Most vehicles sold in a world of on demand autonomous transportation will be fleet vehicles, not privately sold vehicles. That means it’s much easier to mandate standardized battery construction, installation and infrastructure, which means that now swappable batteries are much easier to implement, unlike in the case where most sales are to private consumers, who demand a myriad of options and customization which makes standardization more challenging. Depending on how fast quick charging can or cannot be optimized, it may be in the fleet provider’s financial interest to pursue standardized, swappable batteries because that way when they have to recharge a vehicle it only takes the battery pack offline for the duration of the charging time rather than the entire vehicle. Swapping a battery large enough to power a full size vehicle isn’t as easy as swapping the batteries in a flashlight, though.
Swapping batteries in a full size car is an engineering burden that inherently adds significant cost and complication to any design, but even more onerously, requires a national infrastructure of swapping stations. Charging an EV’s battery also requires a national charging infrastructure, but the hardware for charging is much, much less than what is required for mechanically changing batteries. This is why many people say that in an era of thirty minute fast recharging there will never be any need for swappable battery packs. That’s a reasonable argument, and it’s especially relevant to the private consumer market. But all that being said, here are some interesting numbers to consider.
If an autonomous cab can fast charge in 30 min that equals $9.90 of income lost at the present human labor rate. If it charges 6x day that’s $59.40 lost each day. In a year that vehicle loses $21,700 of income from charging time. If a ride sharing provider like Lyft or Uber or Sidecar has a million vehicle fleet that means $21.7 Billion in lost revenue in one year across that fleet. Over the 6 year life of the entire roboUber fleet that equals $130 billion. If the vehicle has a swappable battery that can be changed in 5 minutes that means $3610 of income lost annually per vehicle. With the same million vehicle fleet that equals 3.6 billion in lost revenue. Over the 6 year life of the roboUber that equals $21.6 billion. So a swappable battery system would save a ridesharing company with a million vehicle fleet over $108 billion dollars during the six years between fleet turnover, which is a staggering amount of money.
Once vehicles have swappable battery packs (which I’m not necessarily convinced will happen, btw), now the long distance market isn’t left to gasoline vehicles anymore, because mechanically swapping a battery in the middle of a long trip won’t take any longer than gassing a combustion-engined car up does right now. We already have the national real estate infrastructure available to handle this in the form of current gas station locations.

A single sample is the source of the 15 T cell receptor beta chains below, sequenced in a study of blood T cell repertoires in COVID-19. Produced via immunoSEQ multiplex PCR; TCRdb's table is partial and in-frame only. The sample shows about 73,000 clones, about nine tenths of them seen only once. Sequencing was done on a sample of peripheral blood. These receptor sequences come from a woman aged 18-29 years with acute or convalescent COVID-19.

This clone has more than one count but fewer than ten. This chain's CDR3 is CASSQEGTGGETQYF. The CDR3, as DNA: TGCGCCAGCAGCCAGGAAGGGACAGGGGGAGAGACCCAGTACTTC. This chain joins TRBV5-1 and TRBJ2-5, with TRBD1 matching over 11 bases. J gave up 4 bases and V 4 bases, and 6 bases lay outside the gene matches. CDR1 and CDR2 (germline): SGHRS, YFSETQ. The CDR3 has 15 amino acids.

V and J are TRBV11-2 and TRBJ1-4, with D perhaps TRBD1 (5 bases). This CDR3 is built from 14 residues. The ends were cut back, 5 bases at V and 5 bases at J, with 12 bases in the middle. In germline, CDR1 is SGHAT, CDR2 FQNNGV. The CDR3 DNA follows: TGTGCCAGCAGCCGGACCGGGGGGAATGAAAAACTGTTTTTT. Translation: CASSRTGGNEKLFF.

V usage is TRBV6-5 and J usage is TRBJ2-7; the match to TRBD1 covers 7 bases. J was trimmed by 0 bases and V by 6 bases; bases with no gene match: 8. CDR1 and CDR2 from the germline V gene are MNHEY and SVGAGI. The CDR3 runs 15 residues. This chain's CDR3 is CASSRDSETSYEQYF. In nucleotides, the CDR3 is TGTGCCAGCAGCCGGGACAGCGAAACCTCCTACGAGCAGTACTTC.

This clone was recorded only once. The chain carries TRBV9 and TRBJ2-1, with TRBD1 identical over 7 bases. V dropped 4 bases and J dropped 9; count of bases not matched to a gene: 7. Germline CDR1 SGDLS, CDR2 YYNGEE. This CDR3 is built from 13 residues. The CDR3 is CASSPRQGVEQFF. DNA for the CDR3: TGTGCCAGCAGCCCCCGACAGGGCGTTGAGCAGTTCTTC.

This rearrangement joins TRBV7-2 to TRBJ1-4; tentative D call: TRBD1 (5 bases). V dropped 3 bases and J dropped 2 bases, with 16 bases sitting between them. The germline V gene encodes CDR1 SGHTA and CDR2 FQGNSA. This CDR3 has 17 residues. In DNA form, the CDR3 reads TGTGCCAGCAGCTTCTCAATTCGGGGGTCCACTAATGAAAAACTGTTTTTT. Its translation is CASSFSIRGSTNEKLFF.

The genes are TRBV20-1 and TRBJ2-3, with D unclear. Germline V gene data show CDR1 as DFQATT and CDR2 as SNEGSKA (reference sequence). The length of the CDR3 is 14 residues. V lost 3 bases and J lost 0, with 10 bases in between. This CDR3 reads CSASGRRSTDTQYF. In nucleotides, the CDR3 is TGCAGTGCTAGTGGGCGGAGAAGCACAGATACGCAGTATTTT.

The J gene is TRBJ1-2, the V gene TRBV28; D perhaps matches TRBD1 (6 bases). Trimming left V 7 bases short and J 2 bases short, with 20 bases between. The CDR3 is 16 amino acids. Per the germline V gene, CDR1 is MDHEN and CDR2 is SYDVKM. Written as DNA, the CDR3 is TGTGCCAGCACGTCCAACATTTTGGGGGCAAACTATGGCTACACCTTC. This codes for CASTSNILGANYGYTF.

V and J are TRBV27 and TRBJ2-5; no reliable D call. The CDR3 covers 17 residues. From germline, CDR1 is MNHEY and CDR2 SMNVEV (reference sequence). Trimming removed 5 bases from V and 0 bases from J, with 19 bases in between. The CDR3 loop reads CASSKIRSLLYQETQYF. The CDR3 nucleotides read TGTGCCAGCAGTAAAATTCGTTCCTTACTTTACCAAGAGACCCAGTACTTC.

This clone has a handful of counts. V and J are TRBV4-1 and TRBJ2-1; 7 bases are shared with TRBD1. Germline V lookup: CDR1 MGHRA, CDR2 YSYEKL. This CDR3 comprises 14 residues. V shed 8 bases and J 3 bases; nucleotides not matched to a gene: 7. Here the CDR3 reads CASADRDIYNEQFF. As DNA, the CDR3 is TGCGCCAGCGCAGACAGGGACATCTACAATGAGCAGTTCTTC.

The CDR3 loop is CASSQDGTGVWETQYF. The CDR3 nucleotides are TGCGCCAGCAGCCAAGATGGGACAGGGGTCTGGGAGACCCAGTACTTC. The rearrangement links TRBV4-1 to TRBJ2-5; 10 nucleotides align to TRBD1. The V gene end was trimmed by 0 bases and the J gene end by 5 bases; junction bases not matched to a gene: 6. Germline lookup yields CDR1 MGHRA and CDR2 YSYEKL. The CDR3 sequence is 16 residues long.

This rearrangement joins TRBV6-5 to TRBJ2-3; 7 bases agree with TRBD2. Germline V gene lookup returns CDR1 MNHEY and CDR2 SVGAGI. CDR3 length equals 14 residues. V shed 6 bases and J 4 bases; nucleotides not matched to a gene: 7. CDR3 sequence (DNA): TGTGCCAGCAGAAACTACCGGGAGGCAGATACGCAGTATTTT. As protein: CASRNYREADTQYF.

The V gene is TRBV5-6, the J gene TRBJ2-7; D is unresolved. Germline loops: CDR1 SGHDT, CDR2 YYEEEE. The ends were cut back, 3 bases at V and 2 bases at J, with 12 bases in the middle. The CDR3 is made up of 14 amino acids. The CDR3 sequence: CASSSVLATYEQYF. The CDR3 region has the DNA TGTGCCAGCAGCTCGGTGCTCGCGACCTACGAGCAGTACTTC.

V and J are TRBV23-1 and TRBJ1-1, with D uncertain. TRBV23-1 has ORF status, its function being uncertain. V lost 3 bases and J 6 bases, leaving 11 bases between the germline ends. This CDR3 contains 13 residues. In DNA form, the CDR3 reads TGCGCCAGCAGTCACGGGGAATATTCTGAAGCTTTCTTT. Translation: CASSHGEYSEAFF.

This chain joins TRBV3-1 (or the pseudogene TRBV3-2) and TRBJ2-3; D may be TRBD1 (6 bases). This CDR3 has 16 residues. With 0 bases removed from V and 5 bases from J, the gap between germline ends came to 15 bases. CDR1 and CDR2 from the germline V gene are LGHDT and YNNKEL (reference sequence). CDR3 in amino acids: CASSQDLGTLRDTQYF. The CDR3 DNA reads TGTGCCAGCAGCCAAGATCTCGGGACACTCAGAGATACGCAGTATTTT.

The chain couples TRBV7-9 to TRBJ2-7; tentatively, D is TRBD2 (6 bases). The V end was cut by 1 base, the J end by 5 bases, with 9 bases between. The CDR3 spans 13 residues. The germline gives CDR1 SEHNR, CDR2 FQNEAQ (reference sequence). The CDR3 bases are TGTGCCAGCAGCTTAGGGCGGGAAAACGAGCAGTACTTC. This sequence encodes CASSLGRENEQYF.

Tesla made a well publicized effort to include the capability to mechanically swap batteries in their Model-S and that program was a failure for numerous reasons. Chief amongst the problems was that Tesla wanted the consumer to return to the swap station to reclaim their privately owned battery, which is potentially a major hassle for the consumer. Swapping batteries isn’t just mechanically challenging in a privately owned vehicle, it’s also logistically challenging. Does the company require the car’s owner to come back and reclaim their own battery? If not, the alternative is that the car company basically has to give away an eternally renewing version of the most expensive part of the electric car (the battery) in perpetuity, which is great for the consumer but not so great for the car company trying to watch their bottom line. With a fleet of commercially owned electric vehicles, the technical problems of swapping batteries are simplified (but not erased) but just as importantly, the logistical problems are almost completely eliminated. The inherent conflict between the consumers’ and manufacturers’ best interests is erased when the fleet operator owns all the vehicles, the batteries and the swapping stations en masse.
Also, a Cabin Commuter’s battery will be just a fraction of the size of a full size vehicle’s battery- probably less than a quarter of the mass. So even if fast charging never gets faster than ~30 minutes (which is unlikely it won’t improve) that means the Cabin Commuter could recharge in 7.5 minutes with equivalent hardware. A vehicle that fast charges that quickly doesn’t have any need for swappable batteries.
So the takeaway is that swappable batteries probably don’t make sense in a world of consumer owned electric vehicles, but don’t count that technology for full size vehicles out in The Mobility Cloud. But also don’t expect small Cabin Commuters to ever have swappable batteries.